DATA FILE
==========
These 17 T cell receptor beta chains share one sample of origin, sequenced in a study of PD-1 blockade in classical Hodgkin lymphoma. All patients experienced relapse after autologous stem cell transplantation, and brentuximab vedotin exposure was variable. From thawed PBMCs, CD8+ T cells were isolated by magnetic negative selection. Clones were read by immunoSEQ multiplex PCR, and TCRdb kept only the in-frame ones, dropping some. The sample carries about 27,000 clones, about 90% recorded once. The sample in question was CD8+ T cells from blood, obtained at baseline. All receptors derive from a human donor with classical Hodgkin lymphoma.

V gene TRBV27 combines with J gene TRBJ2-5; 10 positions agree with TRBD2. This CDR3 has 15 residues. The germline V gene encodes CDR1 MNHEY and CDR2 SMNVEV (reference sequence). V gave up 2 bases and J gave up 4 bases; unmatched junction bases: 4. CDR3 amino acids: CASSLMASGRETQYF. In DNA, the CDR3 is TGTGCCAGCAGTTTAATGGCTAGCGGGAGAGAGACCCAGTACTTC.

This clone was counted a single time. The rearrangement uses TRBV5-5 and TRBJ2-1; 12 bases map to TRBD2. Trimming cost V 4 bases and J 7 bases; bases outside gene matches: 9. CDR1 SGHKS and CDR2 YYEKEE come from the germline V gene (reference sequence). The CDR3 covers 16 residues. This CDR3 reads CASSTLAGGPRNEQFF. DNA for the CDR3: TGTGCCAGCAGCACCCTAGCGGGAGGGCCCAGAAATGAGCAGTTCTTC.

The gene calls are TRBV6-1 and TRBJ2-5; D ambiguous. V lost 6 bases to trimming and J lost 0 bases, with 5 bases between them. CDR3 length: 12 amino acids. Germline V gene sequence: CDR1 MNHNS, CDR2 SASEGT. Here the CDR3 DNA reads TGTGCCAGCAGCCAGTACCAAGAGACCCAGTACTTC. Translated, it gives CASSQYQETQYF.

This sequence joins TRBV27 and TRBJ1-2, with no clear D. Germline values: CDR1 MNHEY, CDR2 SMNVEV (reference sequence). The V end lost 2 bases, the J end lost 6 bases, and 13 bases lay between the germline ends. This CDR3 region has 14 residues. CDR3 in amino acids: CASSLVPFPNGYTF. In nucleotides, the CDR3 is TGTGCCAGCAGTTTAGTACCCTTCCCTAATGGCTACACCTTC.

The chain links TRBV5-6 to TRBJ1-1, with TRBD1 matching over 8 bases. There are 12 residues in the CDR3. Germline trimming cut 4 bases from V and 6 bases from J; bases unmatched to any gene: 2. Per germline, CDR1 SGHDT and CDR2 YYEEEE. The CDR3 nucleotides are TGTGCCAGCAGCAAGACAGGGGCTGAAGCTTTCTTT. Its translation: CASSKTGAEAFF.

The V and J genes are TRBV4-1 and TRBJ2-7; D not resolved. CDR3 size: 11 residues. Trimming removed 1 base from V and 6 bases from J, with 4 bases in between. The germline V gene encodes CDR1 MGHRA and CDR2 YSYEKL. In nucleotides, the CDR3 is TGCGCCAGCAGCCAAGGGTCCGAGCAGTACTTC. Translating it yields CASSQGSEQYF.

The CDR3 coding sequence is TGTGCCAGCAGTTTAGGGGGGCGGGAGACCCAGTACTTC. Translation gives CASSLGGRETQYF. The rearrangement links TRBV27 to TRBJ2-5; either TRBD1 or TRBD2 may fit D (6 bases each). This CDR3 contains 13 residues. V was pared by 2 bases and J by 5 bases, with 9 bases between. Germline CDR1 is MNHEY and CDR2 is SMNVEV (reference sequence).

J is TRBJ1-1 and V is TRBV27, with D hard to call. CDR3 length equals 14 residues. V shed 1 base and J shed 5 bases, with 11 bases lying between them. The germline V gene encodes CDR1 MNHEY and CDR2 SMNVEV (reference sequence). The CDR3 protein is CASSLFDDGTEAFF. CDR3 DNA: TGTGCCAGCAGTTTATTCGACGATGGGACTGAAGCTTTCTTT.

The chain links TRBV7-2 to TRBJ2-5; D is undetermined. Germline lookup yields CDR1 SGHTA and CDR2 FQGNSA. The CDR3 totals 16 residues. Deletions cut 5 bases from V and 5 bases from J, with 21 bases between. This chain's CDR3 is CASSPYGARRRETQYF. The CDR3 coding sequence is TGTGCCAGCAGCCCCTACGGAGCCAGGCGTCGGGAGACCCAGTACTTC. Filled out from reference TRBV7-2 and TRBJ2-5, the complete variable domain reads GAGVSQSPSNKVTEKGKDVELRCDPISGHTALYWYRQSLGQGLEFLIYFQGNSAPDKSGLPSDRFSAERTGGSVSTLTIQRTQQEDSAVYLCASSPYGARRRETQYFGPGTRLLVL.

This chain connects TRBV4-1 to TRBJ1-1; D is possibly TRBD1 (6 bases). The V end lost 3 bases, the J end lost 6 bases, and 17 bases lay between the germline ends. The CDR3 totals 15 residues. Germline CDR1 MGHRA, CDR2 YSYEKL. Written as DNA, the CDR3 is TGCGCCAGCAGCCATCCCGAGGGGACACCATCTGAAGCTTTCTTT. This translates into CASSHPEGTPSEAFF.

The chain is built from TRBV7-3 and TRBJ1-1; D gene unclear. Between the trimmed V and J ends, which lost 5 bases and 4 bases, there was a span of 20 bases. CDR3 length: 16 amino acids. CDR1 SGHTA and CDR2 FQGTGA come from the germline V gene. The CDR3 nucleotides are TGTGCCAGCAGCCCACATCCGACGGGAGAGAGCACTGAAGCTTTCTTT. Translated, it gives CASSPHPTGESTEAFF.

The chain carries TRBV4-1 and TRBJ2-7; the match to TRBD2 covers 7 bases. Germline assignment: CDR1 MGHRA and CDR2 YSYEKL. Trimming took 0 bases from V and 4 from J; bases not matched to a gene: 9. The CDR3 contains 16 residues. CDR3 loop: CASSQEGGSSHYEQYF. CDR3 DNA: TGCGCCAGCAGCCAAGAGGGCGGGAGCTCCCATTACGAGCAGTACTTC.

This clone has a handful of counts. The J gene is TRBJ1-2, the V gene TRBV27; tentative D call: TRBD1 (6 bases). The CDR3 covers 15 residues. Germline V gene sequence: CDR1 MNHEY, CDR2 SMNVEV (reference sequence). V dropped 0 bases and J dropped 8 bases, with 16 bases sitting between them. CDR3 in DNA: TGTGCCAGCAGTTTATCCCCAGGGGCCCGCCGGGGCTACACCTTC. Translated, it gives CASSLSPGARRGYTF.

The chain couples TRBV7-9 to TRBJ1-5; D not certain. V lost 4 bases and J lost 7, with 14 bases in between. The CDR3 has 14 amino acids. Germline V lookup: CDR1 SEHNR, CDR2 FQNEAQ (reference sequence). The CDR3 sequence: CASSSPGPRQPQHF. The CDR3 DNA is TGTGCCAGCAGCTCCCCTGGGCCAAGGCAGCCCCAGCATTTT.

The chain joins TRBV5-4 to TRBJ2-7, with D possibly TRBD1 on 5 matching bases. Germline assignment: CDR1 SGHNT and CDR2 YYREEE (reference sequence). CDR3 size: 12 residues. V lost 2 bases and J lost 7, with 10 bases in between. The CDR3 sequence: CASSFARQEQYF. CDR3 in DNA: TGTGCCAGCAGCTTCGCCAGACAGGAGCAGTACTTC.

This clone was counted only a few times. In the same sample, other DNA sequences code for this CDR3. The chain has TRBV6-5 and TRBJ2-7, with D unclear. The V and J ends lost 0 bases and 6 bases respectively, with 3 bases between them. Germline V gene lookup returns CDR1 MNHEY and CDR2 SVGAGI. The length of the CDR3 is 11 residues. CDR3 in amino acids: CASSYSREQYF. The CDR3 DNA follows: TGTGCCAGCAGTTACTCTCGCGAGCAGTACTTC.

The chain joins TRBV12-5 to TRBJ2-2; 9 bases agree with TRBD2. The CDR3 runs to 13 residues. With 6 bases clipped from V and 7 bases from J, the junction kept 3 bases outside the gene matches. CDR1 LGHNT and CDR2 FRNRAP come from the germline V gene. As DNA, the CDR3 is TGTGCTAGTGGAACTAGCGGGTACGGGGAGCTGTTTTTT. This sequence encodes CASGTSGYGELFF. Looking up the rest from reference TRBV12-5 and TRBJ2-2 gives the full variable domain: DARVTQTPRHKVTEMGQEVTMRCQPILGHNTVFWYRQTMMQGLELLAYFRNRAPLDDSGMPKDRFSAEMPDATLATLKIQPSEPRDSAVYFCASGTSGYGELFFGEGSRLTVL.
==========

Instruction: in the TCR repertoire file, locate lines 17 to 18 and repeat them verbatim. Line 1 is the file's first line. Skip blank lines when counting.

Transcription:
This clone was counted only a few times. In the same sample, other DNA sequences code for this CDR3. The chain has TRBV6-5 and TRBJ2-7, with D unclear. The V and J ends lost 0 bases and 6 bases respectively, with 3 bases between them. Germline V gene lookup returns CDR1 MNHEY and CDR2 SVGAGI. The length of the CDR3 is 11 residues. CDR3 in amino acids: CASSYSREQYF. The CDR3 DNA follows: TGTGCCAGCAGTTACTCTCGCGAGCAGTACTTC.

The chain joins TRBV12-5 to TRBJ2-2; 9 bases agree with TRBD2. The CDR3 runs to 13 residues. With 6 bases clipped from V and 7 bases from J, the junction kept 3 bases outside the gene matches. CDR1 LGHNT and CDR2 FRNRAP come from the germline V gene. As DNA, the CDR3 is TGTGCTAGTGGAACTAGCGGGTACGGGGAGCTGTTTTTT. This sequence encodes CASGTSGYGELFF. Looking up the rest from reference TRBV12-5 and TRBJ2-2 gives the full variable domain: DARVTQTPRHKVTEMGQEVTMRCQPILGHNTVFWYRQTMMQGLELLAYFRNRAPLDDSGMPKDRFSAEMPDATLATLKIQPSEPRDSAVYFCASGTSGYGELFFGEGSRLTVL.